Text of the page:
How do I create and manage resources in Azure?

Azure provides a variety of tools to create and manage the Azure resources used by your application.

Different tools are designed to support different use cases, and most Azure developers use a combination of different tools depending on the job they need to perform. For example, you might:

  • Use a GUI tool like the Azure portal or the Azure Tools extension for VS Code when prototyping Azure resources for a new application. GUI tools guide you through the process of creating new services and let you review and select the options for a service using drop-down menus and other graphical elements.

  • Write a script using the Azure CLI or Azure PowerShell to automate a common task. For example, you might create a script that creates a basic dev environment for a new web application consisting of an Azure App Service, a database, and blob storage. Writing a script ensures the resources are created the same way each time and is faster to run than clicking through a UI.

  • Use Infrastructure as Code (IaC) tools to declaratively deploy and manage Azure resources. Tools like Terraform, Ansible, or Bicep allow you to codify the Azure resources needed for a solution in declarative syntax, ensuring the consistent deployment of Azure resources across environments and preventing environmental drift.

Azure portal

The Azure portal is a web-based interface designed for managing Azure resources. The Azure portal features:

  • An easy to use, web-based UI for creating and managing Azure resources
  • The ability to create configurable dashboards
  • Access to subscription settings and billing information

A screenshot showing the Azure portal.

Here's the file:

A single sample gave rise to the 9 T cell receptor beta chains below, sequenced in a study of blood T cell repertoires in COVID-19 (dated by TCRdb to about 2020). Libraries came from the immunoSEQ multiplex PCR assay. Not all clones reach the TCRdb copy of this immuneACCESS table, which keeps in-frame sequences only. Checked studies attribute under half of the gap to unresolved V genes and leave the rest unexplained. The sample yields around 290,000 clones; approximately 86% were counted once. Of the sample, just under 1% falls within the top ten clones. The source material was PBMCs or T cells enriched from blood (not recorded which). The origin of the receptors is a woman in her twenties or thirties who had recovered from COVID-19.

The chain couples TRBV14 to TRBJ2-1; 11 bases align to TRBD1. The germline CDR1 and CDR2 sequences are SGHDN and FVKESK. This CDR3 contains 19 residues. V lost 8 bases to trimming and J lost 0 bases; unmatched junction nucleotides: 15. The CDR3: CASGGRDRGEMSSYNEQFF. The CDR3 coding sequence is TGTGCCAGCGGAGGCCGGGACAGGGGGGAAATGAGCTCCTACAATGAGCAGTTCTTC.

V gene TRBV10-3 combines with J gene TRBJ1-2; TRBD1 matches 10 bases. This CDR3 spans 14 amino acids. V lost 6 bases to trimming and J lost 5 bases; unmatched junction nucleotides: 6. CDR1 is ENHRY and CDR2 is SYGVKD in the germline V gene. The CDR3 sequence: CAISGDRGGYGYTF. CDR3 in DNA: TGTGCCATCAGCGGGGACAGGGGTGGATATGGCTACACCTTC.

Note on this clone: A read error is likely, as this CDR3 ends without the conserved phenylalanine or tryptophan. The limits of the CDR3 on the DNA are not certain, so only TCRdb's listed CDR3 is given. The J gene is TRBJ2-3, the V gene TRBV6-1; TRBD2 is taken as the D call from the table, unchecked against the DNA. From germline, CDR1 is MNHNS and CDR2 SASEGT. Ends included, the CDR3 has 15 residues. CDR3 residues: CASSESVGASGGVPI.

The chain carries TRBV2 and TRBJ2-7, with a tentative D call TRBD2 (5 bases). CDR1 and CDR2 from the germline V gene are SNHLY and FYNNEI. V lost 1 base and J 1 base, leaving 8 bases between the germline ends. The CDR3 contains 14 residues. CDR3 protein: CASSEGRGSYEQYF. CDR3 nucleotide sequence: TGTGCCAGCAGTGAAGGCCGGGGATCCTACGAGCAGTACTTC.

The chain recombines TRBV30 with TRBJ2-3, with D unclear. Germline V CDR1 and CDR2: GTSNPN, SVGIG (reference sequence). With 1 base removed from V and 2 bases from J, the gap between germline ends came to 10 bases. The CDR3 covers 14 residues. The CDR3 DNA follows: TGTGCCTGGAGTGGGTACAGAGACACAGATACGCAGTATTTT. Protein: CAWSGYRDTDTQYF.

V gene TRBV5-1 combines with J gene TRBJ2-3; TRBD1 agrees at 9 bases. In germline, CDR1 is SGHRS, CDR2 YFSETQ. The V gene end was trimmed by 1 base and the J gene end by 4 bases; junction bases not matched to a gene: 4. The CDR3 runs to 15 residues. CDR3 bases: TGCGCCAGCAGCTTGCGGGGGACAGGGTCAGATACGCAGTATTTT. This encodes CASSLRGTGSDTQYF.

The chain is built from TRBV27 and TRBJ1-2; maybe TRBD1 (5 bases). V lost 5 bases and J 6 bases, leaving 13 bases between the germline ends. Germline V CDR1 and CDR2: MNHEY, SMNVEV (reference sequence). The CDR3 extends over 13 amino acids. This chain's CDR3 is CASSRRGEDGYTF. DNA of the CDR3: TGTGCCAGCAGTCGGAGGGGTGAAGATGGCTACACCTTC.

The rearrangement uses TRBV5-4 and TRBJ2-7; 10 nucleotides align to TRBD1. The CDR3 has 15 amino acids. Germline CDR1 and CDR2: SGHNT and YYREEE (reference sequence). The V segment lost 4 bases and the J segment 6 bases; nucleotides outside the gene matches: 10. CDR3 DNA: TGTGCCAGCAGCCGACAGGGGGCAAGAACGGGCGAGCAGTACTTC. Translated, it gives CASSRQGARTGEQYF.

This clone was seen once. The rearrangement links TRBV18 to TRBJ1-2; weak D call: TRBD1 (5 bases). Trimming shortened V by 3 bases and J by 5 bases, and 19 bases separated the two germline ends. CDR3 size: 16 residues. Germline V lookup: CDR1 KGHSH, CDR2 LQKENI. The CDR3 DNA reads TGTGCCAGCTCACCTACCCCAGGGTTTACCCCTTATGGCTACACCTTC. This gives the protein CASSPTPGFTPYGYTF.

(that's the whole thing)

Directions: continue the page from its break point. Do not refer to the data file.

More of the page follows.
VS Code Azure Tools Extension Pack

Developers using Visual Studio Code can manage Azure resources right from VS Code using the Azure Tools Extension Pack for VS Code. Using the Azure Tools Extension Pack can:

  • Create, manage, and deploy code to web sites using Azure App Service.
  • Create, browse, and query Azure databases
  • Create, debug, and deploy Azure Functions directly from VS Code
  • Deploy containerized applications from VS Code

A screenshot showing Visual Studio Code with the Azure Tools extension pack installed.

Command line tools

Command line tools offer the benefits of efficiency, repeatability, and the ability to script recurring tasks. Azure provides two different command line tools to choose from. The Azure CLI and Azure PowerShell are functionally equivalent. You only need to select and use the tool that best fits your individual workflow.

Azure CLI

The Azure CLI is a cross-platform command line tool that runs on Windows, Linux and macOS. The Azure CLI:

  • Features a concise, efficient syntax for managing Azure resource.
  • Outputs results as JSON (by default). Results can also be formatted as YAML, an ASCII table or tab-separated values with no keys.
  • Provides the ability to query and shape output through the use of JMESPath queries.

Azure CLI commands are easily incorporated into popular scripting languages like Bash giving you the ability to script common tasks.



# Create a resource group
az group create \
    --location $LOCATION \

# Create an app service plan
az appservice plan create \
    --resource-group $RESOURCE_GROUP_NAME \
    --sku B1 \

# Create the web app in the app service
az webapp create \
    --name $WEB_APP_NAME \
    --runtime $RUNTIME \
    --resource-group $RESOURCE_GROUP_NAME 

Azure PowerShell

Azure PowerShell is a set of cmdlets for managing Azure resources directly from PowerShell. Azure PowerShell is installed as a PowerShell module and works with PowerShell 7.0.6 LTS and PowerShell 7.1.3 or higher on all platforms including Windows, macOS, and Linux. It's also compatible with Windows PowerShell 5.1.

Azure PowerShell is tightly integrated with the PowerShell language. Commands follow a verb-noun format and data is returned as PowerShell objects. If you are already familiar with PowerShell scripting, Azure PowerShell is a natural choice.

$location = 'eastus'